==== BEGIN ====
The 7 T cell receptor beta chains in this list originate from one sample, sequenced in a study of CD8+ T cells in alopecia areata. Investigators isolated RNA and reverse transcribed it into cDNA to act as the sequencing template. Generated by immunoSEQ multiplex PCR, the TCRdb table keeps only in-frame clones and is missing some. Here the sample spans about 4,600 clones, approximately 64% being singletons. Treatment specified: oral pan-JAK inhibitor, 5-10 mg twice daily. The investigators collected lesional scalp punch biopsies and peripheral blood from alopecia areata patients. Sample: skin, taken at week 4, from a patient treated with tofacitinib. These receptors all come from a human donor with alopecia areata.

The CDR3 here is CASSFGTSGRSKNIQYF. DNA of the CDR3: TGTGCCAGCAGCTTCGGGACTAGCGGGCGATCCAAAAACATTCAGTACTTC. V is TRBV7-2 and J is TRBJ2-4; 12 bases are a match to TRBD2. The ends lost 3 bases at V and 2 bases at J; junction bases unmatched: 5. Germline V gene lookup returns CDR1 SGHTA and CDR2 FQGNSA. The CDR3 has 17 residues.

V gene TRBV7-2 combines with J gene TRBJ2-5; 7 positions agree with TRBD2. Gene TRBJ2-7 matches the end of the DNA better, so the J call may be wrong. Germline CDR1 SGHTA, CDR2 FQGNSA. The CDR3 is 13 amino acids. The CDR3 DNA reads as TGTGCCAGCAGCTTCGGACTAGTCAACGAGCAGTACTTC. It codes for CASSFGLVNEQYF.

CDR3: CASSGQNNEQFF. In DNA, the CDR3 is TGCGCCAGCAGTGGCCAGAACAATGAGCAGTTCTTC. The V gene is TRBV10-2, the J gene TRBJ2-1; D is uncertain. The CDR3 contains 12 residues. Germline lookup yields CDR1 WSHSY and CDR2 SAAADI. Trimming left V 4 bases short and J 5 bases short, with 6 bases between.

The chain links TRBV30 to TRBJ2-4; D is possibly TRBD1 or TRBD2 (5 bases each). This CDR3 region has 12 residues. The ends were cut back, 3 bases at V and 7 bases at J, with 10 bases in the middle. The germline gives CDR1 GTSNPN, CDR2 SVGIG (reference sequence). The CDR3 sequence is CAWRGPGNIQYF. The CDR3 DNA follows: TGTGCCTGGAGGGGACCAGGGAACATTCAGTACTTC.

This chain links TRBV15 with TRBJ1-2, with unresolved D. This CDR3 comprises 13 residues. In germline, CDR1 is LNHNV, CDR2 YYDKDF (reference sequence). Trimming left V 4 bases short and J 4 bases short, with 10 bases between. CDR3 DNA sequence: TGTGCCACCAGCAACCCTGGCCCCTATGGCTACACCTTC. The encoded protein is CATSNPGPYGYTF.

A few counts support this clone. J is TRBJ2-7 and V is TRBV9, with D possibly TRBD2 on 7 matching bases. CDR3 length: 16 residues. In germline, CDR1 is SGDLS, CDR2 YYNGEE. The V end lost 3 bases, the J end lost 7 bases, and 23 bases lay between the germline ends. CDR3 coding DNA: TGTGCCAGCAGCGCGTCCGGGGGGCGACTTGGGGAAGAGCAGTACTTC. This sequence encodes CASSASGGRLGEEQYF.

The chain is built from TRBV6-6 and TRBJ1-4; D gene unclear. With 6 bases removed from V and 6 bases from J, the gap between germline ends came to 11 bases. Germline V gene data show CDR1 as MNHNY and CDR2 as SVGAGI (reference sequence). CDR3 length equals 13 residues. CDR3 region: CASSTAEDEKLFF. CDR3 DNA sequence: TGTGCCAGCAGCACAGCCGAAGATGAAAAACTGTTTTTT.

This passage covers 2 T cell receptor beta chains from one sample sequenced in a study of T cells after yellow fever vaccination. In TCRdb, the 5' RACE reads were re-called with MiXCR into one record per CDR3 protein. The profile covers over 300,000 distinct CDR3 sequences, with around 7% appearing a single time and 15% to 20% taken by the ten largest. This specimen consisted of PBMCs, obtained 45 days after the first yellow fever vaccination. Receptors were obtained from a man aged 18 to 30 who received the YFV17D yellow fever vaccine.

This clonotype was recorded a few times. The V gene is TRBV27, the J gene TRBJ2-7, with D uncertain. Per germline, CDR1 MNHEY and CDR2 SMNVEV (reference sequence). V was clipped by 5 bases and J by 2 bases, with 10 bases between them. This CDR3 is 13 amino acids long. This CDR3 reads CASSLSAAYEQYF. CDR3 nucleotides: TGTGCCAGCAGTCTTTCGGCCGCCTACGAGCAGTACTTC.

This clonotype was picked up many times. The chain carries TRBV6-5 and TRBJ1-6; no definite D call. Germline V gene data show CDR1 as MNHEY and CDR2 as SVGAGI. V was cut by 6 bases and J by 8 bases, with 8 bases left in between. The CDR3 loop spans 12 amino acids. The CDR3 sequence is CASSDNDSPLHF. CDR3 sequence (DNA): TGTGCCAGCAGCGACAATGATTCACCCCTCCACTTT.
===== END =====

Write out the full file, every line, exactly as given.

The 7 T cell receptor beta chains in this list originate from one sample, sequenced in a study of CD8+ T cells in alopecia areata. Investigators isolated RNA and reverse transcribed it into cDNA to act as the sequencing template. Generated by immunoSEQ multiplex PCR, the TCRdb table keeps only in-frame clones and is missing some. Here the sample spans about 4,600 clones, approximately 64% being singletons. Treatment specified: oral pan-JAK inhibitor, 5-10 mg twice daily. The investigators collected lesional scalp punch biopsies and peripheral blood from alopecia areata patients. Sample: skin, taken at week 4, from a patient treated with tofacitinib. These receptors all come from a human donor with alopecia areata.

The CDR3 here is CASSFGTSGRSKNIQYF. DNA of the CDR3: TGTGCCAGCAGCTTCGGGACTAGCGGGCGATCCAAAAACATTCAGTACTTC. V is TRBV7-2 and J is TRBJ2-4; 12 bases are a match to TRBD2. The ends lost 3 bases at V and 2 bases at J; junction bases unmatched: 5. Germline V gene lookup returns CDR1 SGHTA and CDR2 FQGNSA. The CDR3 has 17 residues.

V gene TRBV7-2 combines with J gene TRBJ2-5; 7 positions agree with TRBD2. Gene TRBJ2-7 matches the end of the DNA better, so the J call may be wrong. Germline CDR1 SGHTA, CDR2 FQGNSA. The CDR3 is 13 amino acids. The CDR3 DNA reads as TGTGCCAGCAGCTTCGGACTAGTCAACGAGCAGTACTTC. It codes for CASSFGLVNEQYF.

CDR3: CASSGQNNEQFF. In DNA, the CDR3 is TGCGCCAGCAGTGGCCAGAACAATGAGCAGTTCTTC. The V gene is TRBV10-2, the J gene TRBJ2-1; D is uncertain. The CDR3 contains 12 residues. Germline lookup yields CDR1 WSHSY and CDR2 SAAADI. Trimming left V 4 bases short and J 5 bases short, with 6 bases between.

The chain links TRBV30 to TRBJ2-4; D is possibly TRBD1 or TRBD2 (5 bases each). This CDR3 region has 12 residues. The ends were cut back, 3 bases at V and 7 bases at J, with 10 bases in the middle. The germline gives CDR1 GTSNPN, CDR2 SVGIG (reference sequence). The CDR3 sequence is CAWRGPGNIQYF. The CDR3 DNA follows: TGTGCCTGGAGGGGACCAGGGAACATTCAGTACTTC.

This chain links TRBV15 with TRBJ1-2, with unresolved D. This CDR3 comprises 13 residues. In germline, CDR1 is LNHNV, CDR2 YYDKDF (reference sequence). Trimming left V 4 bases short and J 4 bases short, with 10 bases between. CDR3 DNA sequence: TGTGCCACCAGCAACCCTGGCCCCTATGGCTACACCTTC. The encoded protein is CATSNPGPYGYTF.

A few counts support this clone. J is TRBJ2-7 and V is TRBV9, with D possibly TRBD2 on 7 matching bases. CDR3 length: 16 residues. In germline, CDR1 is SGDLS, CDR2 YYNGEE. The V end lost 3 bases, the J end lost 7 bases, and 23 bases lay between the germline ends. CDR3 coding DNA: TGTGCCAGCAGCGCGTCCGGGGGGCGACTTGGGGAAGAGCAGTACTTC. This sequence encodes CASSASGGRLGEEQYF.

The chain is built from TRBV6-6 and TRBJ1-4; D gene unclear. With 6 bases removed from V and 6 bases from J, the gap between germline ends came to 11 bases. Germline V gene data show CDR1 as MNHNY and CDR2 as SVGAGI (reference sequence). CDR3 length equals 13 residues. CDR3 region: CASSTAEDEKLFF. CDR3 DNA sequence: TGTGCCAGCAGCACAGCCGAAGATGAAAAACTGTTTTTT.

This passage covers 2 T cell receptor beta chains from one sample sequenced in a study of T cells after yellow fever vaccination. In TCRdb, the 5' RACE reads were re-called with MiXCR into one record per CDR3 protein. The profile covers over 300,000 distinct CDR3 sequences, with around 7% appearing a single time and 15% to 20% taken by the ten largest. This specimen consisted of PBMCs, obtained 45 days after the first yellow fever vaccination. Receptors were obtained from a man aged 18 to 30 who received the YFV17D yellow fever vaccine.

This clonotype was recorded a few times. The V gene is TRBV27, the J gene TRBJ2-7, with D uncertain. Per germline, CDR1 MNHEY and CDR2 SMNVEV (reference sequence). V was clipped by 5 bases and J by 2 bases, with 10 bases between them. This CDR3 is 13 amino acids long. This CDR3 reads CASSLSAAYEQYF. CDR3 nucleotides: TGTGCCAGCAGTCTTTCGGCCGCCTACGAGCAGTACTTC.

This clonotype was picked up many times. The chain carries TRBV6-5 and TRBJ1-6; no definite D call. Germline V gene data show CDR1 as MNHEY and CDR2 as SVGAGI. V was cut by 6 bases and J by 8 bases, with 8 bases left in between. The CDR3 loop spans 12 amino acids. The CDR3 sequence is CASSDNDSPLHF. CDR3 sequence (DNA): TGTGCCAGCAGCGACAATGATTCACCCCTCCACTTT.